The days of heart transplant survivors undergoing invasive biopsies could be over soon after a new MRI technology proved to be safe and effective; Reducing complications and hospitalization.
Scientists at the Victor Chang Heart Research Institute and St Vincent’s Hospital in Sydney hope that a new virtual biopsy designed to detect any signs of heart rejection will be embraced by clinicians around the world.
Approximately 3,500 people worldwide receive heart transplants each year. Most patients experience some form of organ rejection, and while survival rates are high, a small percentage die in the first year after surgery.
Assistant Professor Andrew Jabbour, of the Victor Chang Heart Institute for Research, said the new development will lead to significant improvements in the care of several thousand heart transplant patients worldwide.
It is essential that we be able to monitor these patients closely and with a high degree of accuracy; Now we have a new tool that can do this without the need for a very invasive procedure.
This new virtual biopsy takes less time, is non-invasive, more cost-effective, uses no radiation or contrast agents, and most importantly, patients like it very much.”
Andrew Jabbour, Associate Professor, Victor Chang Heart Research Institute and Consultant Cardiologist at St Vincent’s Hospital, Sydney
Most doctors around the world currently test for rejection by performing a biopsy that helps determine the level and appropriateness of immunosuppressive therapies needed to treat and prevent further rejection.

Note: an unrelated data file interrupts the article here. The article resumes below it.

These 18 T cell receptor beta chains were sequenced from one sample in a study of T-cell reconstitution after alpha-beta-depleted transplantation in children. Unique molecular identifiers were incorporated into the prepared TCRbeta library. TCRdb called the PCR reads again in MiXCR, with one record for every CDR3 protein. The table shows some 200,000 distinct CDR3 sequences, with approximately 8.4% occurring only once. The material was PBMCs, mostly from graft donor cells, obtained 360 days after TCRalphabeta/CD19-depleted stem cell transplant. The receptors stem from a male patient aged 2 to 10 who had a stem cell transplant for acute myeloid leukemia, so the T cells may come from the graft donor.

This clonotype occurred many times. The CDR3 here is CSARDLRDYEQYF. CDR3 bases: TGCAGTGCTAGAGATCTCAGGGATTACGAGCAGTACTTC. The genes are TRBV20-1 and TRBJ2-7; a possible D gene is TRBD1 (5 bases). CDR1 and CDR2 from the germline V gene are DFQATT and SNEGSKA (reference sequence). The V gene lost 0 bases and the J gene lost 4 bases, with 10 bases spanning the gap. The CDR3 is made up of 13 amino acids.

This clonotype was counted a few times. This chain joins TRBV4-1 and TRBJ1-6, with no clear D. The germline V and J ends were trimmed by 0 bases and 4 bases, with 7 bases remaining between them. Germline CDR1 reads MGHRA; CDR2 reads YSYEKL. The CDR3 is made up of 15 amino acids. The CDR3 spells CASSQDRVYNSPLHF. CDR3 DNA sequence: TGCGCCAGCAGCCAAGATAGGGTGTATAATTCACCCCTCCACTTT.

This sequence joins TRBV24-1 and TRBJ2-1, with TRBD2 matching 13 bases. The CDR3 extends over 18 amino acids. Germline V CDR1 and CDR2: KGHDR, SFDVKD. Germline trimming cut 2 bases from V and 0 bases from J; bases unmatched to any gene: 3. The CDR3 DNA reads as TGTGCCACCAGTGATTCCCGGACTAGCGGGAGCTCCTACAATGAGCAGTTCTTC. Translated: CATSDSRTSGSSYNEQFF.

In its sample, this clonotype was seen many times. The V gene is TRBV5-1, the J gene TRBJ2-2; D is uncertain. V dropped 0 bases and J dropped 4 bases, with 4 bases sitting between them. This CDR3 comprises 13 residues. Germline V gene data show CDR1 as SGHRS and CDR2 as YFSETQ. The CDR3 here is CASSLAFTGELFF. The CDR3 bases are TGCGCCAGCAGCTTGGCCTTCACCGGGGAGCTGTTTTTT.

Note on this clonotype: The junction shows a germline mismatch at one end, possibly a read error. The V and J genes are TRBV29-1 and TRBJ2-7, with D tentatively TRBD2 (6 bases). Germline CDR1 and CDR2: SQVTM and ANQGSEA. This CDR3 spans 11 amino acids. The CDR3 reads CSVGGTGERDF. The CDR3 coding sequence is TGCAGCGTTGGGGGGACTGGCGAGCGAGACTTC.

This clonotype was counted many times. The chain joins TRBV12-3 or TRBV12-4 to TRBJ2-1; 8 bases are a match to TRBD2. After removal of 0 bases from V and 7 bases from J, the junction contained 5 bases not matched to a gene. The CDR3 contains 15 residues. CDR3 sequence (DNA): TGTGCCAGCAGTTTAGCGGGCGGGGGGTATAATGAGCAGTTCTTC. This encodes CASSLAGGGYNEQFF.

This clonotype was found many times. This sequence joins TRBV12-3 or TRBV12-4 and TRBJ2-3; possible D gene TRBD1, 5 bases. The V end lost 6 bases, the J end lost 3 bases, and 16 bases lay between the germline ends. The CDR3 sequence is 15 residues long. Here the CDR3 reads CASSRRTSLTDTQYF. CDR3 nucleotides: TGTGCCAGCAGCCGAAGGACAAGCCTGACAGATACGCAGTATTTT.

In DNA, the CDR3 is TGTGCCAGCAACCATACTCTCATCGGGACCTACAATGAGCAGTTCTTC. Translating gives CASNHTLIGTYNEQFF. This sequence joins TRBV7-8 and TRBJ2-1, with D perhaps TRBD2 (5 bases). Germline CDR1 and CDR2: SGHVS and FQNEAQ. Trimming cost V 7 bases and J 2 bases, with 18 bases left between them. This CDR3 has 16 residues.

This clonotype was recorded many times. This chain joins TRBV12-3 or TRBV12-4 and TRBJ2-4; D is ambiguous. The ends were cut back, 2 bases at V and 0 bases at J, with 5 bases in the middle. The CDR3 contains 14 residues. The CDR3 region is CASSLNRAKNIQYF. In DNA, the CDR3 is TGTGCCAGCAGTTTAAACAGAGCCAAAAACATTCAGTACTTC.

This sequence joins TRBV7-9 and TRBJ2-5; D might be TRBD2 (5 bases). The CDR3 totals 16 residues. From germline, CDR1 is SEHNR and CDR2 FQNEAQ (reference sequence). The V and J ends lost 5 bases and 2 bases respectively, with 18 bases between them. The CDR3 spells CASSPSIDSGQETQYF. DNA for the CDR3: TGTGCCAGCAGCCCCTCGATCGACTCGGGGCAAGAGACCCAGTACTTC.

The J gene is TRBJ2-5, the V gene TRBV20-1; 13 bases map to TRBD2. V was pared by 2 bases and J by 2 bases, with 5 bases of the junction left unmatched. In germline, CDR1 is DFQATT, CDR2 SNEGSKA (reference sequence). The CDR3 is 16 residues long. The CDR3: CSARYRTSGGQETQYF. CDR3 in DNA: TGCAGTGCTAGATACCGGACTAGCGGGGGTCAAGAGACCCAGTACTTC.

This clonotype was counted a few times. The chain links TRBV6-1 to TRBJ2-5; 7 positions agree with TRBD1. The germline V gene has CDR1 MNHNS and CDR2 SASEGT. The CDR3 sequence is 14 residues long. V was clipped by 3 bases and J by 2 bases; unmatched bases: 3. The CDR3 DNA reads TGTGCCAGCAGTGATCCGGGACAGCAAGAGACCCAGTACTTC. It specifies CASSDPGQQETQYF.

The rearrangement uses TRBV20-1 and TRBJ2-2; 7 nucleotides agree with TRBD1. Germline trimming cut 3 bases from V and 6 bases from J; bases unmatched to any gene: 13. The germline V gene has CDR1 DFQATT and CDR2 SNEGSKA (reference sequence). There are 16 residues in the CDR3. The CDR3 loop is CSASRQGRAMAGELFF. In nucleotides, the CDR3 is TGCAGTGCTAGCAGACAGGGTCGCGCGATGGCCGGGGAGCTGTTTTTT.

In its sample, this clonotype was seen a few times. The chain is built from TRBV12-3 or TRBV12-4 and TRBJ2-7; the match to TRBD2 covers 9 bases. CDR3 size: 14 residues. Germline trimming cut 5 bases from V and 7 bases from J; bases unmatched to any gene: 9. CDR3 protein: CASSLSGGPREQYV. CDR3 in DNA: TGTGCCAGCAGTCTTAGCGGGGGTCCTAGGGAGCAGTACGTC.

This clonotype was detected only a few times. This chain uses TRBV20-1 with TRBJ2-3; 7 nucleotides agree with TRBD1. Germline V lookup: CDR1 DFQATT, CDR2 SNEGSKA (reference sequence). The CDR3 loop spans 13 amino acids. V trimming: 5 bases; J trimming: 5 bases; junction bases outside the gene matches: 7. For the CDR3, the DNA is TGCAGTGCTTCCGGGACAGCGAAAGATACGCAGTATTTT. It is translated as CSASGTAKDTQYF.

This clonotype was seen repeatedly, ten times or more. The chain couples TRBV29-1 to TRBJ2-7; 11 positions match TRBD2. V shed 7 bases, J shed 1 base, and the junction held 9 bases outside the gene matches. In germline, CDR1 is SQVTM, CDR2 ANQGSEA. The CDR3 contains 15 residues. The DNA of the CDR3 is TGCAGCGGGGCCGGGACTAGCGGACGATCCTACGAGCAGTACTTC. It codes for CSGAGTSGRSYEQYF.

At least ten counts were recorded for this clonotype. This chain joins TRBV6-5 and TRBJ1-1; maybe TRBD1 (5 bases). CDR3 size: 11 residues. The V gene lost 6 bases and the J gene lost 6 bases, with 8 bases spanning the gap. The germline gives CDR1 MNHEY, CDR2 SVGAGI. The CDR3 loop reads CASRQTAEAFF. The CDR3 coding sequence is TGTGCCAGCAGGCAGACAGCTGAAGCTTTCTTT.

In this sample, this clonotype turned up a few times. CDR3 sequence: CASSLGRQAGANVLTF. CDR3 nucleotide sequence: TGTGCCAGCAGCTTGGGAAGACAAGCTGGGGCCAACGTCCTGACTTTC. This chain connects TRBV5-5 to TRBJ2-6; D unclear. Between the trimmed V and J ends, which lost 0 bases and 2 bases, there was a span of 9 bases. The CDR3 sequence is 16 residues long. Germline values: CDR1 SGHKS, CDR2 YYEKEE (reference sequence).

This invasive procedure involves placing a tube in the jugular vein to allow surgeons to insert a biopsy instrument into the heart to remove multiple samples of heart tissue.
In addition to feeling uncomfortable, it can also lead to rare but serious complications if the heart is perforated or the valve is damaged. Patients usually undergo biopsies about 12 times in the first year after transplantation.
The new MRI technology has proven to be accurate in detecting rejection and works by analyzing levels of cardiac edema that the team has shown is closely related to heart inflammation.
- Forty heart transplant patients from St Vincent’s Hospital, Sydney were selected to receive conventional biopsy or the new MRI technique.
- The results are published in the journal Rotation He revealed that the new test was just as effective at detecting rejection.
- Secondary findings of the study revealed that despite similarities in requirements for immunosuppression, kidney function, and mortality rates, there were lower rates of hospitalization and infection for those who underwent MRI versus biopsy. Also, only six percent of patients who had the new MRI technology required a biopsy for illustrative reasons. These secondary results are intended to be reconfirmed in larger, planned multicenter studies.
Fellow author and cardiologist Dr Chris Anthony, who helped carry out the study, said: “This technology is now used frequently at St Vincent’s Hospital in Sydney, and I expect that more clinics around the world will adopt this new technology.”
The team at the institute and St Vincent’s is now planning a larger, multi-center trial to expand the application of the findings and integrate pediatric transplant recipients.
They are also developing a new genetic test for use in conjunction with an MRI, which will hopefully detect signs of rejection by identifying genetic signals of donor-specific inflammation in the bloodstream. The new technology will also be adapted to detect carditis in the general population, not just transplant recipients.